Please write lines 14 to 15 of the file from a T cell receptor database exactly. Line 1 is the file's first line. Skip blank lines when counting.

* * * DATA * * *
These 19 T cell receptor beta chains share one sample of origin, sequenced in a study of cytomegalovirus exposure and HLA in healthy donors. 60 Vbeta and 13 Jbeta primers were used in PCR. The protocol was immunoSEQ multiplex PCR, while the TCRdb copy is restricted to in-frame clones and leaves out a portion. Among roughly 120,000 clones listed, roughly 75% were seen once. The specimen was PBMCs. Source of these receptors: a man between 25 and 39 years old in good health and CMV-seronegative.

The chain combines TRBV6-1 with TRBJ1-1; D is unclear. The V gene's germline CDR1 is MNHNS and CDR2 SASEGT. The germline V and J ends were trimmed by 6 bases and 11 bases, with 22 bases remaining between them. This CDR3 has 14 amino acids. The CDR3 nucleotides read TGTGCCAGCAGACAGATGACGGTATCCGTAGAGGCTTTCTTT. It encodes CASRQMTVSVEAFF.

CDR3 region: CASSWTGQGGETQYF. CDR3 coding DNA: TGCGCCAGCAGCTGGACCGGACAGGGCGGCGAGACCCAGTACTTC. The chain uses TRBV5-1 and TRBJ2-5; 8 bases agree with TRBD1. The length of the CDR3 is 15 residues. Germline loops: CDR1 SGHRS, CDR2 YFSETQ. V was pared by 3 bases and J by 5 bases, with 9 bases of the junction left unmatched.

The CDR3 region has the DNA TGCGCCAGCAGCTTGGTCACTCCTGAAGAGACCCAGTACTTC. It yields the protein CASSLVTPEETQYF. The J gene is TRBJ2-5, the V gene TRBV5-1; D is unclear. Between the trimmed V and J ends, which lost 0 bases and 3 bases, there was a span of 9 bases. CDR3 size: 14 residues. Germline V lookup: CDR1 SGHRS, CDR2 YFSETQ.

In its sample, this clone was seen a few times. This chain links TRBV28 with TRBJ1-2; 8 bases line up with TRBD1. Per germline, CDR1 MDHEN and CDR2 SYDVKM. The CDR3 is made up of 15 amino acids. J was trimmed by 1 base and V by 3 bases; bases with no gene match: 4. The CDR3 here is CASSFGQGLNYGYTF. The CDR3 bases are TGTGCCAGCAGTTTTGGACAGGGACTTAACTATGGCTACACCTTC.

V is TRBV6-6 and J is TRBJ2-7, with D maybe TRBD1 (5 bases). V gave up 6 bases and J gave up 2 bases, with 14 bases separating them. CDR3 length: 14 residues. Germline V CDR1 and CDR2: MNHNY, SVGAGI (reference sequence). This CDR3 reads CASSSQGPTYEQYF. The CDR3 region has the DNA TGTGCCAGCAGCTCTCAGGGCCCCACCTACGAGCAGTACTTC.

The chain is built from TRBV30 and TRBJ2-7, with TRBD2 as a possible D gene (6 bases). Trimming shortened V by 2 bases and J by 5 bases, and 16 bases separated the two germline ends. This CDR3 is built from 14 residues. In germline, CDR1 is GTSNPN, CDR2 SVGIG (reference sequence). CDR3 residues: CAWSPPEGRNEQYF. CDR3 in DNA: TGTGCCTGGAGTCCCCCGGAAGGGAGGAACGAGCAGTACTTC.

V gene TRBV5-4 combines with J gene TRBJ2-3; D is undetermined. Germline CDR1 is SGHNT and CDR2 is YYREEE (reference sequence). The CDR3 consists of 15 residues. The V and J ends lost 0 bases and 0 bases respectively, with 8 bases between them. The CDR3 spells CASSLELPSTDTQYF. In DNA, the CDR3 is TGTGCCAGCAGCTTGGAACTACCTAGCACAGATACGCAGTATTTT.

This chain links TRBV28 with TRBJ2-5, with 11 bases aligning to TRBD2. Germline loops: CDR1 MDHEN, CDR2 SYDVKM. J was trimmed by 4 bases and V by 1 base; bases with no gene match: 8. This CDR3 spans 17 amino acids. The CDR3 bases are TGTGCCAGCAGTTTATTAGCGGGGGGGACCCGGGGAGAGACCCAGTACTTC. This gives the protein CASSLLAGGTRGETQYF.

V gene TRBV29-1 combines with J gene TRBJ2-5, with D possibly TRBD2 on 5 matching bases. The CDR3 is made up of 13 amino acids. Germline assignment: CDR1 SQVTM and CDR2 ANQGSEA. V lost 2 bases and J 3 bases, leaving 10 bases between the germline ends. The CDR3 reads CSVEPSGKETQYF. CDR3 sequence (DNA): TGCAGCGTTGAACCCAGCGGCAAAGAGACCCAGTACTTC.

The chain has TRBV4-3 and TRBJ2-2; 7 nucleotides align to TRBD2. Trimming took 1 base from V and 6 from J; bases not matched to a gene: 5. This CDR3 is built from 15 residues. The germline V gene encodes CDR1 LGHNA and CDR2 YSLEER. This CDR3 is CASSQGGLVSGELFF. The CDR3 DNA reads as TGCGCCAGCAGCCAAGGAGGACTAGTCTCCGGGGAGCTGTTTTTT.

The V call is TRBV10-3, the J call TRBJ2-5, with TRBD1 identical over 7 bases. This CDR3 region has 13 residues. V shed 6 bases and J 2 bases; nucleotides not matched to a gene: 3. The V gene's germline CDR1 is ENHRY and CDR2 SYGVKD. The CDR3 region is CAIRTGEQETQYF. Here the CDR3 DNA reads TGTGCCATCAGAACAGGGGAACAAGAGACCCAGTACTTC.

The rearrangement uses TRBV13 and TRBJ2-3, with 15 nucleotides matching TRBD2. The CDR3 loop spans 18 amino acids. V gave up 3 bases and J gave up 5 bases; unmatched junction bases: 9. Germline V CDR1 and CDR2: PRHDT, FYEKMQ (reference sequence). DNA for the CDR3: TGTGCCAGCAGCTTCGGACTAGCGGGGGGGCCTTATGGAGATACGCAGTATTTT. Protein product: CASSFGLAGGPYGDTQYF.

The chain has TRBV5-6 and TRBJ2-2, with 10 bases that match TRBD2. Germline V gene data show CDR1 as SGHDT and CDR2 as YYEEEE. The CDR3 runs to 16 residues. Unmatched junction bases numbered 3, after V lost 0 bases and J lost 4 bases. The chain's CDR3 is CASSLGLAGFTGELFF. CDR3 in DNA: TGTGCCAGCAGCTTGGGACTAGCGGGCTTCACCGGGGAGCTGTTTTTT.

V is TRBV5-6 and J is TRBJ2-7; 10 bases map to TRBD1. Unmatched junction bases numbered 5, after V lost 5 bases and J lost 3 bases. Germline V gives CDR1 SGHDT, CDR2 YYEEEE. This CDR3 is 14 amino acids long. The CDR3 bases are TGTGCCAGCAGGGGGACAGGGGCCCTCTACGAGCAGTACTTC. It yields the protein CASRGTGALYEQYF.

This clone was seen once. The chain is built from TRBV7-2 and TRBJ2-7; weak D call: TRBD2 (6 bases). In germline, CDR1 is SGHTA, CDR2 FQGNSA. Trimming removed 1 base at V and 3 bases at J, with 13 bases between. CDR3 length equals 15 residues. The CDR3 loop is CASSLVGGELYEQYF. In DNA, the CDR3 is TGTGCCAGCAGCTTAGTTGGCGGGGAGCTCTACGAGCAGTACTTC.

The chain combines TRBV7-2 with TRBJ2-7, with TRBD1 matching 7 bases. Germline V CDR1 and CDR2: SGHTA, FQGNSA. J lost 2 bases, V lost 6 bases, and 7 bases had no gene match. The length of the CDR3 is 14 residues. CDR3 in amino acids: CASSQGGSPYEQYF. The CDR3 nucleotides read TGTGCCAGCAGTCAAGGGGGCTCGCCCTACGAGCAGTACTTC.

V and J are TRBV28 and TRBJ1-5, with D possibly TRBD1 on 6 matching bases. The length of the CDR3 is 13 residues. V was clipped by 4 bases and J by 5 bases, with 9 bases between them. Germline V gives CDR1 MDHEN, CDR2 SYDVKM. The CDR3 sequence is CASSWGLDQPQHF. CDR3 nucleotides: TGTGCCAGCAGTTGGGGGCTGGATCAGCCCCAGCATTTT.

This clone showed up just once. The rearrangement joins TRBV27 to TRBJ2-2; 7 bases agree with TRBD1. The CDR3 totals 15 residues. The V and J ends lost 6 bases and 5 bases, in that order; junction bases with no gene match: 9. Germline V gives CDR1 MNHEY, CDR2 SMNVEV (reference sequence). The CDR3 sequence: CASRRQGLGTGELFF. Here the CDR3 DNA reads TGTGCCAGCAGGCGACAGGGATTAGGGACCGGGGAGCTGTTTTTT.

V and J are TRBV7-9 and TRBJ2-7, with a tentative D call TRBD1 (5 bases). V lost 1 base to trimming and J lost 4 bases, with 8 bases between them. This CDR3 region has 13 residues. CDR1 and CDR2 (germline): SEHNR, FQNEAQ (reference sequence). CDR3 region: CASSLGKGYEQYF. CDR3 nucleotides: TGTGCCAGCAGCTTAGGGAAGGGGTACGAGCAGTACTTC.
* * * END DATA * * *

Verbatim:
The chain has TRBV5-6 and TRBJ2-2, with 10 bases that match TRBD2. Germline V gene data show CDR1 as SGHDT and CDR2 as YYEEEE. The CDR3 runs to 16 residues. Unmatched junction bases numbered 3, after V lost 0 bases and J lost 4 bases. The chain's CDR3 is CASSLGLAGFTGELFF. CDR3 in DNA: TGTGCCAGCAGCTTGGGACTAGCGGGCTTCACCGGGGAGCTGTTTTTT.

V is TRBV5-6 and J is TRBJ2-7; 10 bases map to TRBD1. Unmatched junction bases numbered 5, after V lost 5 bases and J lost 3 bases. Germline V gives CDR1 SGHDT, CDR2 YYEEEE. This CDR3 is 14 amino acids long. The CDR3 bases are TGTGCCAGCAGGGGGACAGGGGCCCTCTACGAGCAGTACTTC. It yields the protein CASRGTGALYEQYF.